Recently, the Mid-Eastern market where I shop got in a shipment of fresh Medjool dates. I mean so fresh the natural sugars were oozing out. Although not cheap, as these things go, I had to have some.

Wasn’t until I got home that I thought this would be as good a time as any to give the recipe a try. Ya gotta love it when a plan comes together; even if there never was a plan.

If you buy blanched almonds, shame on you. They’re far too expensive for what they are. Blanching them yourself takes no time at all, and you save a few bucks. Just put the almonds in boiling water for two minutes. Drain. When they’re cool enough to handle, squeeze each one between your thumb and index finger. The clean nut will pop right out of the skin.

The almond paste is, essentially, marzipan. For some reason I’ve always thought marzipan was difficult to make. Turns out, such is not the case. The multiple grinding of the nuts is time consuming, but, after that, it’s a cakewalk.

I don’t own any non-stick cookware. But it doesn’t matter. A plain stainless steel pan works just as well.

Caution: These stuffed dates are incredibly sweet. And incredibly addictive. Try and control yourself.

DATTES FOURREES A LA PATE D’AMANDE
(Sephardic Dates Filled with Almond Paste)


1 cup whole blanched almonds             
Zest of one large lemon
2 tbls water                         
6 tbls granulated sugar
1 tbls butter or margarine               
24 pitted dates, slit open lengthwise*
Sugar for coating

Preheat oven to 250F. Place the almonds on a baking sheet and warm for 8-10 minutes. Remove from the oven and slowly feed them through a food grinder fitted with a coarse grinding plate. Switch to a fine grinding plate, and feed the almonds through 3 or 4 more times. Transfer to a bowl, add the zest, and mix thoroughly.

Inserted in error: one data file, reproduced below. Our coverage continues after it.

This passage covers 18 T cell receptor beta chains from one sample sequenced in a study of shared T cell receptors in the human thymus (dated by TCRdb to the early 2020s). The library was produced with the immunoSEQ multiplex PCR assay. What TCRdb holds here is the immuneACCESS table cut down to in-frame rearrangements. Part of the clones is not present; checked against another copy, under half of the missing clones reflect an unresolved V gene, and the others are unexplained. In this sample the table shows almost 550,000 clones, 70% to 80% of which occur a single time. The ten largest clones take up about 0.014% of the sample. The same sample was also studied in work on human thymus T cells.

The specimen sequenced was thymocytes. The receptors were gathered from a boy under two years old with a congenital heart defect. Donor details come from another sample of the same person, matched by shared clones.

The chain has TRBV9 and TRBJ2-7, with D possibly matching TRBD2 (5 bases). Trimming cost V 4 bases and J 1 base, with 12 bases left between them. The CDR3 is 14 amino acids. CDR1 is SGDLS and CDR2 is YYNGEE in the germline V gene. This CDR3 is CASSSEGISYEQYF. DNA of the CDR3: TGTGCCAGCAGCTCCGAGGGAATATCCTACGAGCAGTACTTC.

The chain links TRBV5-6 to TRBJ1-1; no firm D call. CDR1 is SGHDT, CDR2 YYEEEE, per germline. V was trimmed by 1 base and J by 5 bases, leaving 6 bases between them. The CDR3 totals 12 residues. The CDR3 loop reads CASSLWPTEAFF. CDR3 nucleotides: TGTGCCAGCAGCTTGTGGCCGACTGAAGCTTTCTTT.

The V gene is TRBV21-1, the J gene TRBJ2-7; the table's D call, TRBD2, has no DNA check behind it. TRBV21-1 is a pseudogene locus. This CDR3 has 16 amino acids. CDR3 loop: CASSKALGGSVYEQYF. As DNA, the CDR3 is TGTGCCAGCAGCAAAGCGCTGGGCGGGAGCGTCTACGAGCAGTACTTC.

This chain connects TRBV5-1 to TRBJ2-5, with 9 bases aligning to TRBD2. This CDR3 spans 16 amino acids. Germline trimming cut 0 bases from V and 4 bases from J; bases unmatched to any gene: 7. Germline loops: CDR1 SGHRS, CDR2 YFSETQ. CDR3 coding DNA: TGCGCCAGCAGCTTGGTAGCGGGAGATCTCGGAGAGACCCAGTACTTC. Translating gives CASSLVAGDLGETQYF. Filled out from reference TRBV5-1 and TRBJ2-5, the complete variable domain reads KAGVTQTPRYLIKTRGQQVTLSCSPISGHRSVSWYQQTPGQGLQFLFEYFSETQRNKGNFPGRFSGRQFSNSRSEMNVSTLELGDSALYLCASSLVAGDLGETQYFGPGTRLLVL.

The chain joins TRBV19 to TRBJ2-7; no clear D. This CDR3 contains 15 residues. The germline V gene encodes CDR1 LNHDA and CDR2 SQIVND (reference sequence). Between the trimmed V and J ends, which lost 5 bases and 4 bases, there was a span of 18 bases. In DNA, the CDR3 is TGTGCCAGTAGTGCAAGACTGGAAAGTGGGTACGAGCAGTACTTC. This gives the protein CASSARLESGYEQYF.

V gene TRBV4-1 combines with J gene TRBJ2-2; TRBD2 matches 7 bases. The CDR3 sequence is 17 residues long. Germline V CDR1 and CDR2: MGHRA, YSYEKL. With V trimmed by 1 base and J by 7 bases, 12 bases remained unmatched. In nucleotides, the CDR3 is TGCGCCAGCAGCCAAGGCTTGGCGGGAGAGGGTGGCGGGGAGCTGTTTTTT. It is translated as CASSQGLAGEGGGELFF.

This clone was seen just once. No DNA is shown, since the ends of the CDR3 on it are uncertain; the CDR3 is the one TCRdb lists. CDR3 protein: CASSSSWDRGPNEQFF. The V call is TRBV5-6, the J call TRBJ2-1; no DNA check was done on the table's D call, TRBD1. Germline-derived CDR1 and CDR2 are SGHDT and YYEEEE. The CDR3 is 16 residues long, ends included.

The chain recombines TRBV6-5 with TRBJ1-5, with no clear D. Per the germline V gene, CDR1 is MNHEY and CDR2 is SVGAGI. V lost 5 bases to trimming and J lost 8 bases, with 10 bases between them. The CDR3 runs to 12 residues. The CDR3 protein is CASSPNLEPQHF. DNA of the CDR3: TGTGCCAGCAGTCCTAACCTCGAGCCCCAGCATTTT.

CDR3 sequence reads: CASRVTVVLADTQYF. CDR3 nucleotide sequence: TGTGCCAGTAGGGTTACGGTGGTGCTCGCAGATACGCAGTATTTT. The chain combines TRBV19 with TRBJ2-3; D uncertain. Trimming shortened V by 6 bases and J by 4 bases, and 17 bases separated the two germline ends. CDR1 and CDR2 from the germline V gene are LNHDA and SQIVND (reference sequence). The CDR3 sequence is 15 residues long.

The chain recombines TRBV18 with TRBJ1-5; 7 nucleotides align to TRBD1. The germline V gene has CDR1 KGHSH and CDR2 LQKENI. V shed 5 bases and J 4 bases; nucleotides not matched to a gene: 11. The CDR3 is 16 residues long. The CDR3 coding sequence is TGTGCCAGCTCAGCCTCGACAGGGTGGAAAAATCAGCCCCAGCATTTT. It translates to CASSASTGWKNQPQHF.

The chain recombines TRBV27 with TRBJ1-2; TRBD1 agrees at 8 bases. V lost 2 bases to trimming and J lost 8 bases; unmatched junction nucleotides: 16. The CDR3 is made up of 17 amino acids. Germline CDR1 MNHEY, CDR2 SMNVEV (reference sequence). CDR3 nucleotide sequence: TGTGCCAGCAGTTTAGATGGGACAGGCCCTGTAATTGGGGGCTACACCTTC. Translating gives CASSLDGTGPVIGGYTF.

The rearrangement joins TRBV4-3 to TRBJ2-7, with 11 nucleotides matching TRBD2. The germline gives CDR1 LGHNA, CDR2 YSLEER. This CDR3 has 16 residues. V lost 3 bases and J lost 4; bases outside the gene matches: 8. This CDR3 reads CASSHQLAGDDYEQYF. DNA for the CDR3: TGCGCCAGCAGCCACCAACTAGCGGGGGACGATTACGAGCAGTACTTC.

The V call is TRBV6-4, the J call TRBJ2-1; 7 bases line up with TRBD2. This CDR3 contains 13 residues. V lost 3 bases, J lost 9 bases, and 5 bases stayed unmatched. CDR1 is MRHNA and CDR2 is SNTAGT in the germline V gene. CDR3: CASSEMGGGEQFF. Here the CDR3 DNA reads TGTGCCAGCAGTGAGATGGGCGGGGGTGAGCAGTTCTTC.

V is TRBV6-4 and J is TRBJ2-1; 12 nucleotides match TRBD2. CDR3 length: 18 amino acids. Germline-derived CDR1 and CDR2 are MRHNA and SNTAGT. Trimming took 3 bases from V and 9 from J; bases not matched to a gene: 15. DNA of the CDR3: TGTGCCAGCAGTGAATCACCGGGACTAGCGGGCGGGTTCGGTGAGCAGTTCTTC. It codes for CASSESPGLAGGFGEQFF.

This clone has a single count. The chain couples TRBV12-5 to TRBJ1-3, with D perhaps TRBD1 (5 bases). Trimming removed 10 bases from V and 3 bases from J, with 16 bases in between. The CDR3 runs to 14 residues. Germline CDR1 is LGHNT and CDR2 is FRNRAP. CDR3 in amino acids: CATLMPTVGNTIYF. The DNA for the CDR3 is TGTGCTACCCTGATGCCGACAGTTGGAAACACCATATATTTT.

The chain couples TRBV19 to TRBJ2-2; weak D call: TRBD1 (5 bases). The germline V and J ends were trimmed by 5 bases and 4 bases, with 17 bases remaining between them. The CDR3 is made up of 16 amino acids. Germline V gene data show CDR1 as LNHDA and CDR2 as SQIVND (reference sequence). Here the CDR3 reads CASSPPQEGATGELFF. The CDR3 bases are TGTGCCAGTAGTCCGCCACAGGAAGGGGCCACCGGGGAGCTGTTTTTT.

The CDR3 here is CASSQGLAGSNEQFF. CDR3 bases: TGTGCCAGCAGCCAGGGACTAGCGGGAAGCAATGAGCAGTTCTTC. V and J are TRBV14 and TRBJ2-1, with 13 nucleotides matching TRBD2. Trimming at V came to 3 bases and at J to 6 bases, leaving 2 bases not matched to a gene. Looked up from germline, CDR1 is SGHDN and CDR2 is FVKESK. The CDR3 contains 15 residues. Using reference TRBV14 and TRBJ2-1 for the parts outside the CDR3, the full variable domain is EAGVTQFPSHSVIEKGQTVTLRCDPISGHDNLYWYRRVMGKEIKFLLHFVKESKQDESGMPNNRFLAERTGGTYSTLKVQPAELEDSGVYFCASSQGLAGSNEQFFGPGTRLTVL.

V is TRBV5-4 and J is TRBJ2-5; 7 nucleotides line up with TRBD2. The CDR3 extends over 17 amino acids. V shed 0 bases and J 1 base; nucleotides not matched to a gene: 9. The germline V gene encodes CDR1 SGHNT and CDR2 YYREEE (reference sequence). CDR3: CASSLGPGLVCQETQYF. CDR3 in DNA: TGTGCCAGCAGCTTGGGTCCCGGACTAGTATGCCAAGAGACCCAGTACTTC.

In a small nonstick saucepan over medium heat, combine the water and sugar. Cook, stirring, until bubbles start to form, 2-2 ½ minutes. Immediately add the butter and the almond-zest mixture. Stir continuously until the past starts to pull away from the sides of the pan, 30-45 seconds. Transfer to a bowl to cool.

Spread some sugar on a plate. Mold a heaping teaspoon of the almond past into a spindle shape and stuff inside a date. Compress the sides so the paste bulges out slightly. Roll in the sugar to coat. Using a knife, decoratively score the surface of the almond paste and set inside a 1-inch fluted paper cup. Continue in this manner until all the dates are filled. Serve immediately.

Leftover almond paste should be tightly wrapped with plastic wrap; it will keep for up to 3 months in the refrigerator. Return to room temperature before using.

*Size of the dates, obviously, will determine how many you get. In my case, the dates were huge, and I only got 16.



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Post Options Post Options   Thanks (0) Thanks(0)   Quote Tom Kurth Quote  Post ReplyReply Direct Link To This Post Posted: 05 December 2016 at 16:30
Lordy, that sounds marvelous. Love dates, but the only thing we can find around here are the ones packed in a flat brick in a cardboard box. Prying apart any dates to stuff them would surely end up in a terrible, sticky mess. Maybe son's fiancé can find some for me in Kansas City. How big would the dates need to be for this recipe?
Best,
Tom

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Post Options Post Options   Thanks (0) Thanks(0)   Quote HistoricFoodie Quote  Post ReplyReply Direct Link To This Post Posted: 06 December 2016 at 04:36
I know what you mean, Tom. One of my fantasies has always been to live somewhere, anywhere, that I could have a date palm in the backyard.

I don't think size is a criteria at all. You just adjust the amount of almond paste to the size of the date.

In my case, the dates were huge. Some of 'em pushed two inches in length. And, because they were so fresh, they were very plump as well. Plus, because I was so impressed with the fact I could make the almond paste, and the taste of it, I probably over-filled them as well.

Basically, you should be using about twice the amount of paste it takes to fill the seed cavity. That should give you enough to fill the space and plump up just over the date surface. Enough so the decorative scroring just effects the paste, and not the date itself.